Technological innovation has rapidly become the cornerstone of modern society. It has permeated every industry and altered the structure of professional fields – if a problem arises, there are algorithms, software, and data in place to better understand and help fix them. However, the applications of new technology go beyond facilitating tasks and problem resolution for employees and employers – in fact, they save countless lives and improve the quality of life for even more.
Services and technology have become the fastest-growing profit pool in the healthcare industry over the past five years. This is in large part due to recent technological advances in advanced analytics, machine learning, and digitalization that have found a number of uses in healthcare. Consider the digitalization of health records, which offer increased quality and efficiency and provide a reliable standardized system for patient records as well as invaluable data on the clinical research front (Reddy et. al, 2018). Researchers estimate the transition from paper records has reduced the cost of outpatient care by as much as 3% (Banova, 2014). In short, this technological innovation has helped healthcare services make a quantum leap.
And this quantum leap is indicative of a much more transcendent change in healthcare. Technology as we know it evolves at an unforgiving speed. It has no designated ‘end point’ because the idea is always to reshape and improve, to get better and faster. This attitude carries over to healthcare, in the sense that constant technological innovation forces the health industry to reinvent itself in tandem. A culture of continuous innovation is thus encouraged, and in turn, research improves, practices change, and new challenges multiply. The digitalization of health records, among other innovations, has helped create more room for quality control, while mitigating the need for damage control.
More importantly, as this shift occurs, the focus of top healthcare providers shifts from competition to innovation and the value chain becomes blurred. Consider: many among the top ten players in healthcare services have begun to integrate – CVS bought Aetna for $69 billion; Optum bought DaVita Medical Group for $4.9 billion (Reddy et. al, 2018). Corporations are looking to one another for solutions, expansion, and ways to better address their customers’ needs. The gist of it is: in the wake of technology and its unparalleled power, the health industry is reshaping itself, changing the exchange of information and the quality of patient care.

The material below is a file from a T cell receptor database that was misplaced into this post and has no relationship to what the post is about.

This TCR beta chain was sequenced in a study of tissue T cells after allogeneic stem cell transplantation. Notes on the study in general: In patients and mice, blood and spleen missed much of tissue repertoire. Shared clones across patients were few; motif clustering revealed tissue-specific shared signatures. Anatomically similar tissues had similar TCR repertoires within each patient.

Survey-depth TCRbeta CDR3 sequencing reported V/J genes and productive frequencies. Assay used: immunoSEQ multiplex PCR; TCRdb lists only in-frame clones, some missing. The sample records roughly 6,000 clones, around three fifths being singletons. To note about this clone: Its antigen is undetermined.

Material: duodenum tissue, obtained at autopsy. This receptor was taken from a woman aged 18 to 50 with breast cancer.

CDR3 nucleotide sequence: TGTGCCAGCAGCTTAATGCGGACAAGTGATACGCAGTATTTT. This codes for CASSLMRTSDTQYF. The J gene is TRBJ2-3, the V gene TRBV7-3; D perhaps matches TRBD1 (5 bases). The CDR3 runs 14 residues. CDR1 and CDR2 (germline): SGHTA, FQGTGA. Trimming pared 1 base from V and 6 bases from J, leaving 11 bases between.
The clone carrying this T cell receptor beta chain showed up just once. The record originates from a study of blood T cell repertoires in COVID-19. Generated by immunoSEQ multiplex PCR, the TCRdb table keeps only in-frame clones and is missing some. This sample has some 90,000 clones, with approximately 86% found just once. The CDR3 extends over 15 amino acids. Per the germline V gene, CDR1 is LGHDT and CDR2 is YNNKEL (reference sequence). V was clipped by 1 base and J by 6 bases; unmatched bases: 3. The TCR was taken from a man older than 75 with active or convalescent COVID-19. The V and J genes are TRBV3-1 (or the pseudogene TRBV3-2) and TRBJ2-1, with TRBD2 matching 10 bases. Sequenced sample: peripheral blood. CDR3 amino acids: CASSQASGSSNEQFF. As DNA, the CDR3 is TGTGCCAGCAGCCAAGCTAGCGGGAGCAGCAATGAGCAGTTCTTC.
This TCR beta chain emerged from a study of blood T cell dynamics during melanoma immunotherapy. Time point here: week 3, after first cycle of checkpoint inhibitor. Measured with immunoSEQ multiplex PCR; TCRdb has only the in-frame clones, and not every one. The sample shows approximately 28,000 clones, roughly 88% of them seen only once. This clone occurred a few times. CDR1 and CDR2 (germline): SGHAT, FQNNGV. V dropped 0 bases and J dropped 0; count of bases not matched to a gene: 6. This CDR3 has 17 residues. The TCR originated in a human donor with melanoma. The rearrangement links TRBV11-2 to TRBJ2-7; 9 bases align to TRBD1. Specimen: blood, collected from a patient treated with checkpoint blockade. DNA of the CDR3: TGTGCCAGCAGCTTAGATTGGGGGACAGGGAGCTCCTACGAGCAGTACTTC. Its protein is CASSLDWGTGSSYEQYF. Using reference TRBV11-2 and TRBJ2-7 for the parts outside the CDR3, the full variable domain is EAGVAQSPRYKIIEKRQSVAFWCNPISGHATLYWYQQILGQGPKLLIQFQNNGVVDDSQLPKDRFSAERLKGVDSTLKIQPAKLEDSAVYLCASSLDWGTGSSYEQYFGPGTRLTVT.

Now, why should this matter to a public relations firm like NATIONAL? The health industry is seeking to reinvent itself, both structurally and in the public eye; healthcare service providers want to alter their image, connect with their consumers, and harness recent technology. In order to do that, they need a strategy and set goals; they need guidance to shift from an impersonal business stance to a more interactive one. While healthcare has historically been a local business, as capabilities become increasingly important, so does scale. And this is a front where NATIONAL excels: exposure, expansion, laying the foundation for growth where it is needed.wth where it is needed.
As the market for consumer-led connected health prospers, the health industry is opening its doors to new platforms and new ideas that can help them become more in-touch with the virtual world and their consumers. Our experience in public relations as well as our relationships with many top players in healthcare mean we have both the insight and resources to make this transition a reality for potential clients. Our multidisciplinary team can provide expertise in social media, virtual design, and corporate communications alike, and the multifaceted changes that healthcare services are seeking out require a multifaceted team to effectively make them.
In the wake of a growing union between technology and healthcare, NATIONAL can help health professionals take advantage and capitalize, benefitting business and improving patient care.
With contributions from Rachel McKenzie